The first time I saw him he had just been bought by my father. He pulled up in the back of a caravan along with the other slaves. His pitch black hair reached his contoured jaws, covering half his face. He wore what you can only guess was a formerly white shirt, and pants far too big for his slim waist. The horses came to a halt with an abrupt tug. The man controlling the caravan got out, his jewellery singing tales of the rich as he moved. He swished his golden blonde hair back and with a demanding voice ordered the slaves to get out. The men raised and lined up. All of them except him. He raised his eyesight and looked at me. His eyes matched perfectly his skin tone, an intense walnut color. My father used to say that the eyes are the windows to one's soul. If that is so, then it didn’t seem like he had any. His eyes were empty, as if he wasn't aware of his surroundings, or just didn’t bother to care anymore. I glanced away, incase anybody saw. After one more demand, he complied and joined the rest.
I continued making my way into the house to meet my tutor. I had always been home schooled by one of the finest teachers in the country. Each day I looked forward to these hours. Albert was different than the rest. He would teach me about all sort of news, making me question them. I recall perfectly the first time he did this, when I was just 8 years old. Albert told me about an African American fellow that was shot and hanged in a public square by some white folks for staring too long at a white woman. He then asked me what I thought about it.
“My father tells me that those people are bad. So I guess that that is okay”
“Why are these people bad?”
I opened my mouth to say something but words wouldn't come out. I stood there in silence trying to come up with an answer to what seemed such a simple question.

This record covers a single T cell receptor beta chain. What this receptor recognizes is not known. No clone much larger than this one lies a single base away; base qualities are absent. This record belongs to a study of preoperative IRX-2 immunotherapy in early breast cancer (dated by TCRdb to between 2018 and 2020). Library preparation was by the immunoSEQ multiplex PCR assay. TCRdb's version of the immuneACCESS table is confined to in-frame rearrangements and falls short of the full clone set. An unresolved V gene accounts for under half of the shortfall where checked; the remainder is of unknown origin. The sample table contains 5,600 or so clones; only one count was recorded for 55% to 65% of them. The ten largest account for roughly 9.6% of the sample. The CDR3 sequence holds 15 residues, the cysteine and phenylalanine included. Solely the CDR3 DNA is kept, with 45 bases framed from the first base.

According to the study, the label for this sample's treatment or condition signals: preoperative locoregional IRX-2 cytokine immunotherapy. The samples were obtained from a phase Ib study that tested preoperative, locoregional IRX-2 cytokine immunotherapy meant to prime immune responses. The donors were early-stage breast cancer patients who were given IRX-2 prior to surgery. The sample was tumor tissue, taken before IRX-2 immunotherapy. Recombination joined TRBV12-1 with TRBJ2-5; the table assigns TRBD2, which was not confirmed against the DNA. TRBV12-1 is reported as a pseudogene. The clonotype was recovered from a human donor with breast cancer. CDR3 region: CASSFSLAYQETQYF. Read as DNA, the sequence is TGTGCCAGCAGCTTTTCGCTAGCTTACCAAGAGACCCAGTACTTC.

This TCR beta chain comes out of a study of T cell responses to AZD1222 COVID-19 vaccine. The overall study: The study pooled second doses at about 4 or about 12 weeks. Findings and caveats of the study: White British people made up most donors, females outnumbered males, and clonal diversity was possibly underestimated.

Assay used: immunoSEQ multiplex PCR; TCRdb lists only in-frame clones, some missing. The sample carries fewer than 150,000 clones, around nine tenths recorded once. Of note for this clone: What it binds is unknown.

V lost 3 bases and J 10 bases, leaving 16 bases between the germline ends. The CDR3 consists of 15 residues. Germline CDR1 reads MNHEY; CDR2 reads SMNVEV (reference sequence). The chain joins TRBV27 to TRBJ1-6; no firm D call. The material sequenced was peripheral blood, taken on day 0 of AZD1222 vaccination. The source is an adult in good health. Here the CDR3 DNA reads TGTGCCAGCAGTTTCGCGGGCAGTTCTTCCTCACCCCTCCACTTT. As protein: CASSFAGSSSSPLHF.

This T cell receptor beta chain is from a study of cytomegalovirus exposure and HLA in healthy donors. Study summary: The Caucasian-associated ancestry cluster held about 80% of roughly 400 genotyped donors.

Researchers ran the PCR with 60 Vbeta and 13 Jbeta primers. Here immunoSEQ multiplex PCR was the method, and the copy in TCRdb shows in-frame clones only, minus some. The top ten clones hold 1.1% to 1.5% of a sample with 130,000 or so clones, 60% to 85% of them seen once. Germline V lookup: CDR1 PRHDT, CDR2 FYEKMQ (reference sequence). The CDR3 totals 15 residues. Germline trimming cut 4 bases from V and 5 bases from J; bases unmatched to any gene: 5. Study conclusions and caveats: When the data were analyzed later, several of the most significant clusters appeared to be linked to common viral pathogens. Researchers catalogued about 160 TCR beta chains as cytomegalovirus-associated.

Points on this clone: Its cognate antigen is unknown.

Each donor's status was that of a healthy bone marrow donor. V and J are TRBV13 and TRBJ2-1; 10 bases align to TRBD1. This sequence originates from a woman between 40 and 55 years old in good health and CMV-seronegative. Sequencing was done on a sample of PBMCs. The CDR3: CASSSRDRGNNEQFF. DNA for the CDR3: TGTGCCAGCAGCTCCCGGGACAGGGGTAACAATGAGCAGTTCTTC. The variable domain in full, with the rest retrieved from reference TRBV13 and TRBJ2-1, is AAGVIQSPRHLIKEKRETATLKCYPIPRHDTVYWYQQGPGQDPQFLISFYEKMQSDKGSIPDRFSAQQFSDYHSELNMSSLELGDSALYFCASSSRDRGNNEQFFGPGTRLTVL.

“Well, my father says they are” I finally answered.
“I did not ask what your father thinks. I am asking what you think”. This baffled me. It had never occurred to me that what my father thinks and what I think were different.
From that day forward, Albert would continue to bring news about African Americans, present laws that women were subjected to, and many more small but endlessly meaningful details. We would discuss these subject on the apple tree on the south end of the property. These were not topics to be heard by my parents, or anybody else for that matter. If my parents found out a simple thing just as how he calls them “african american” instead of “n*****s”, he could’ve gotten fired, or worse, way worse. But I was glad and endlessly grateful that he was brave enough.
The next day I found myself going into the toolshed, a place where father didn’t like for me to go. I would look for tools when I needed them, but my dad always used to say “a toolshed ain’t a place for a women.” And never failed to add “It's always infested with n*****s anyways”. Neither of those arguments I felt compelling, and so I sneaked in quietly one morning in search of a hammer.
That's the second time I saw him. He was in the back, searching for something as well. I approached him slowly.
“Good evening” I commented. No reply. I pushed my hair back and stepped a little closer. He took one step back.